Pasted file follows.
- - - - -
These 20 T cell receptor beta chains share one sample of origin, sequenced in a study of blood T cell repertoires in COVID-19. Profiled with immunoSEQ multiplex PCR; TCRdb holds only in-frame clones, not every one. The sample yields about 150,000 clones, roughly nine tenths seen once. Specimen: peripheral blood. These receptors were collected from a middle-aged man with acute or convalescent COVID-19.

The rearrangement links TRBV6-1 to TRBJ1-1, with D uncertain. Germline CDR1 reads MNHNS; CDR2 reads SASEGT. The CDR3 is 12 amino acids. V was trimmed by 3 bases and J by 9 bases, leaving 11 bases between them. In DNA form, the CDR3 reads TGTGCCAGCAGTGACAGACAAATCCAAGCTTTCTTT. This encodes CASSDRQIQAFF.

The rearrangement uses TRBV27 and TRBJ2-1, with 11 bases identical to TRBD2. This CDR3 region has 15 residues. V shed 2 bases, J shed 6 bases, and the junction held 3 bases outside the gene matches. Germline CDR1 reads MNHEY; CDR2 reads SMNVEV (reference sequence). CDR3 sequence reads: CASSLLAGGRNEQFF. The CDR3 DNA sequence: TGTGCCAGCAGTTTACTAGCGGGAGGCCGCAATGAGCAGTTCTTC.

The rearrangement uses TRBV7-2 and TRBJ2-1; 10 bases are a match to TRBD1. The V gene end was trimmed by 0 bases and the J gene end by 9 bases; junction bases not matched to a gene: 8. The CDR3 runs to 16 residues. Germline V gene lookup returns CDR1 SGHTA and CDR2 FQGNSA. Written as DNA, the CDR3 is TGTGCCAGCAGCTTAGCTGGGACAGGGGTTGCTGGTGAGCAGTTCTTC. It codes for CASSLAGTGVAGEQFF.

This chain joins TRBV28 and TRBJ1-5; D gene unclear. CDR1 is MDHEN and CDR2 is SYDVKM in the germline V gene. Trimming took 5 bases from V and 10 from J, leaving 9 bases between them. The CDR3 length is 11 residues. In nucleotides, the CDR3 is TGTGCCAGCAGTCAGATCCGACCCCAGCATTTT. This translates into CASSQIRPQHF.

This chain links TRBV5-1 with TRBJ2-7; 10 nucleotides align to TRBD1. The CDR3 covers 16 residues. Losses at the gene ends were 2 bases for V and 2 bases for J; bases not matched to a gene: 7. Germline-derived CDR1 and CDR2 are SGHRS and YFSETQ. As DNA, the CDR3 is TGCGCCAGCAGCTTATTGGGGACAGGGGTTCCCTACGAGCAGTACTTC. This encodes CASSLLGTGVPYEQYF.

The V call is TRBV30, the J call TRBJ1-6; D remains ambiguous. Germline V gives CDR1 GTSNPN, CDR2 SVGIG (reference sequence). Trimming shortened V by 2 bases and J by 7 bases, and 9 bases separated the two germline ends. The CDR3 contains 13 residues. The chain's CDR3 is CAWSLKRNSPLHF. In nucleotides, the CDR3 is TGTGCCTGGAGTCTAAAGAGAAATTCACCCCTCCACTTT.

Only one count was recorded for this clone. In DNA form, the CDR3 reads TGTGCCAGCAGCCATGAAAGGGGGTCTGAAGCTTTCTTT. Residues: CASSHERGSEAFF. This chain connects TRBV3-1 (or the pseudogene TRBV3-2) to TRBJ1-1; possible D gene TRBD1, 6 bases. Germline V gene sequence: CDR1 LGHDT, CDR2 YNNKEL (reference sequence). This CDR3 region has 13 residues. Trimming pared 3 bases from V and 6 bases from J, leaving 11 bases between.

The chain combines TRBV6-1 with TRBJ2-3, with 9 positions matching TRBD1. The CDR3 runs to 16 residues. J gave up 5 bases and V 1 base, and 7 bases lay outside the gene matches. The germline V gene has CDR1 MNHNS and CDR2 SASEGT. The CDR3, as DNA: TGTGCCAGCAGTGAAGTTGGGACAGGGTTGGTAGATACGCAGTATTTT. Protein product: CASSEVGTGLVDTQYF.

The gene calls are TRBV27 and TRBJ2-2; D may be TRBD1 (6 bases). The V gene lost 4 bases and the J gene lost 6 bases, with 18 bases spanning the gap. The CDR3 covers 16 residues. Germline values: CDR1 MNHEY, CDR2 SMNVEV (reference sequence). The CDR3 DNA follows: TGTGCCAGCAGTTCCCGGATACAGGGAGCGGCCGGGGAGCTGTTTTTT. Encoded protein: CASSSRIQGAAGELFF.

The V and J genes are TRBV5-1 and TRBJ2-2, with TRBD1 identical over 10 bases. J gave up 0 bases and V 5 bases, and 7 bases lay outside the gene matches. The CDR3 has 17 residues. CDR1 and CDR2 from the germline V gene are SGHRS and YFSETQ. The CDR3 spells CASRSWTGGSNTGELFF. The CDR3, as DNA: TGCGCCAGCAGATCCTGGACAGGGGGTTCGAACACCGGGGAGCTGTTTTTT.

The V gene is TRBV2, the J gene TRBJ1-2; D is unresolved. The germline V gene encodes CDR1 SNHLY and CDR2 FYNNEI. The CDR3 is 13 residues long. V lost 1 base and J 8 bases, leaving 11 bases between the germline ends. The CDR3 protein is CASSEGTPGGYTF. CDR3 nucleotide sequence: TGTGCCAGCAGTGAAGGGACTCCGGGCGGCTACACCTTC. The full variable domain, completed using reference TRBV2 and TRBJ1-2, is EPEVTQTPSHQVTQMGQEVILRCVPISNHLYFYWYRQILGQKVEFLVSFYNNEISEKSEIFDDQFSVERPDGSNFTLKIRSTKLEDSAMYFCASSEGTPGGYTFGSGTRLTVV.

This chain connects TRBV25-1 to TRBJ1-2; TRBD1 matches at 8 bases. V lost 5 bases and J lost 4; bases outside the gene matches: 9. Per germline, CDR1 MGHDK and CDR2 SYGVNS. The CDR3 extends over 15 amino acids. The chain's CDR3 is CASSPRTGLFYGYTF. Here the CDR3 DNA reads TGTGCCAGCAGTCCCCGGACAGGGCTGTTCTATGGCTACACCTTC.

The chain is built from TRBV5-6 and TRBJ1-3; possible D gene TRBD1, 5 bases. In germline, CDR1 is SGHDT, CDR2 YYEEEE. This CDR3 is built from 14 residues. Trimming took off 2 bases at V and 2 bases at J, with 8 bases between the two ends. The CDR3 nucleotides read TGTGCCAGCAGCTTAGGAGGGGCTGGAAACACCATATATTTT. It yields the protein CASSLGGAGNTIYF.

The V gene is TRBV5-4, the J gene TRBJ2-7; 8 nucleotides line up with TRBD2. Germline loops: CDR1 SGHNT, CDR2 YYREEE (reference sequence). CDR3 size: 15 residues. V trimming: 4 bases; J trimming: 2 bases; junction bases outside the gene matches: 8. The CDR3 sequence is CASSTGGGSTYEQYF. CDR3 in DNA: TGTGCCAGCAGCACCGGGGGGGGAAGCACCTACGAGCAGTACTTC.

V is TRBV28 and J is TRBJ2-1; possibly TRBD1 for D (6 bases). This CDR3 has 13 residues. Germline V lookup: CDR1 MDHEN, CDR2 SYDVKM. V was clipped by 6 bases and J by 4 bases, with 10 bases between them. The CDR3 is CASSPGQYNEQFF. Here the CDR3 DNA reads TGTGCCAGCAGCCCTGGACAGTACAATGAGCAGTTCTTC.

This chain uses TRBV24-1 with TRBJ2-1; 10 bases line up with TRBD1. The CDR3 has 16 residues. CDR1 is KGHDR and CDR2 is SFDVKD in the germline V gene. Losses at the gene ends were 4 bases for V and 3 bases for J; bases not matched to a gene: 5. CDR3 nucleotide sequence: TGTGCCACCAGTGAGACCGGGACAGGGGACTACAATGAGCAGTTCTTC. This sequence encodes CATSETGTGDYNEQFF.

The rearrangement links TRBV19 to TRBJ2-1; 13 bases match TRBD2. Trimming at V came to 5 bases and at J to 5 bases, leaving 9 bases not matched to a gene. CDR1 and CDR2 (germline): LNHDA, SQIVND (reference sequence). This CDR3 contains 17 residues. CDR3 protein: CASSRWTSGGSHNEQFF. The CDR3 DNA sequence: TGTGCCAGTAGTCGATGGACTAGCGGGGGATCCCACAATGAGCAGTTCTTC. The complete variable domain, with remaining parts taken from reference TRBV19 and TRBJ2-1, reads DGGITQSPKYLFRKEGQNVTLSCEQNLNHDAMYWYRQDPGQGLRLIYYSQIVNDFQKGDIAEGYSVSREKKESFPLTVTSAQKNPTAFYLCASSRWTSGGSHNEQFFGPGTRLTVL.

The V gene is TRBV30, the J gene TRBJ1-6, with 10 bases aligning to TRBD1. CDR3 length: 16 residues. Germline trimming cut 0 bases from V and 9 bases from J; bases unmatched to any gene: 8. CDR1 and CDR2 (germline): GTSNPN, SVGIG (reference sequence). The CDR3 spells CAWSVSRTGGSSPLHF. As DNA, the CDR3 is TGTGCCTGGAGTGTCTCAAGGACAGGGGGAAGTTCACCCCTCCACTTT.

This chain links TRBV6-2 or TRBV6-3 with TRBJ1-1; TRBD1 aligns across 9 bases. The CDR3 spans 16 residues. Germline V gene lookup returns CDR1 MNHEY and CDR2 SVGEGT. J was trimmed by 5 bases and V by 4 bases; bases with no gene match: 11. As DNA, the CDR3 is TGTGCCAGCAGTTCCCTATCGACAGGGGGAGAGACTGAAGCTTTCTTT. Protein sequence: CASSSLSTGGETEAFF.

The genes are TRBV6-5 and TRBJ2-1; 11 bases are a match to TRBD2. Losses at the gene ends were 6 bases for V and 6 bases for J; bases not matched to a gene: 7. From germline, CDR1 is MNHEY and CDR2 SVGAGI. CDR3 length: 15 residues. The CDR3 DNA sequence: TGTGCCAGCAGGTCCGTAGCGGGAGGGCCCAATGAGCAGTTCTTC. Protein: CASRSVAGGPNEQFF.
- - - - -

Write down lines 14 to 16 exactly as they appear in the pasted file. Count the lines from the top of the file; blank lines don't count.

The chain is built from TRBV5-6 and TRBJ1-3; possible D gene TRBD1, 5 bases. In germline, CDR1 is SGHDT, CDR2 YYEEEE. This CDR3 is built from 14 residues. Trimming took off 2 bases at V and 2 bases at J, with 8 bases between the two ends. The CDR3 nucleotides read TGTGCCAGCAGCTTAGGAGGGGCTGGAAACACCATATATTTT. It yields the protein CASSLGGAGNTIYF.

The V gene is TRBV5-4, the J gene TRBJ2-7; 8 nucleotides line up with TRBD2. Germline loops: CDR1 SGHNT, CDR2 YYREEE (reference sequence). CDR3 size: 15 residues. V trimming: 4 bases; J trimming: 2 bases; junction bases outside the gene matches: 8. The CDR3 sequence is CASSTGGGSTYEQYF. CDR3 in DNA: TGTGCCAGCAGCACCGGGGGGGGAAGCACCTACGAGCAGTACTTC.

V is TRBV28 and J is TRBJ2-1; possibly TRBD1 for D (6 bases). This CDR3 has 13 residues. Germline V lookup: CDR1 MDHEN, CDR2 SYDVKM. V was clipped by 6 bases and J by 4 bases, with 10 bases between them. The CDR3 is CASSPGQYNEQFF. Here the CDR3 DNA reads TGTGCCAGCAGCCCTGGACAGTACAATGAGCAGTTCTTC.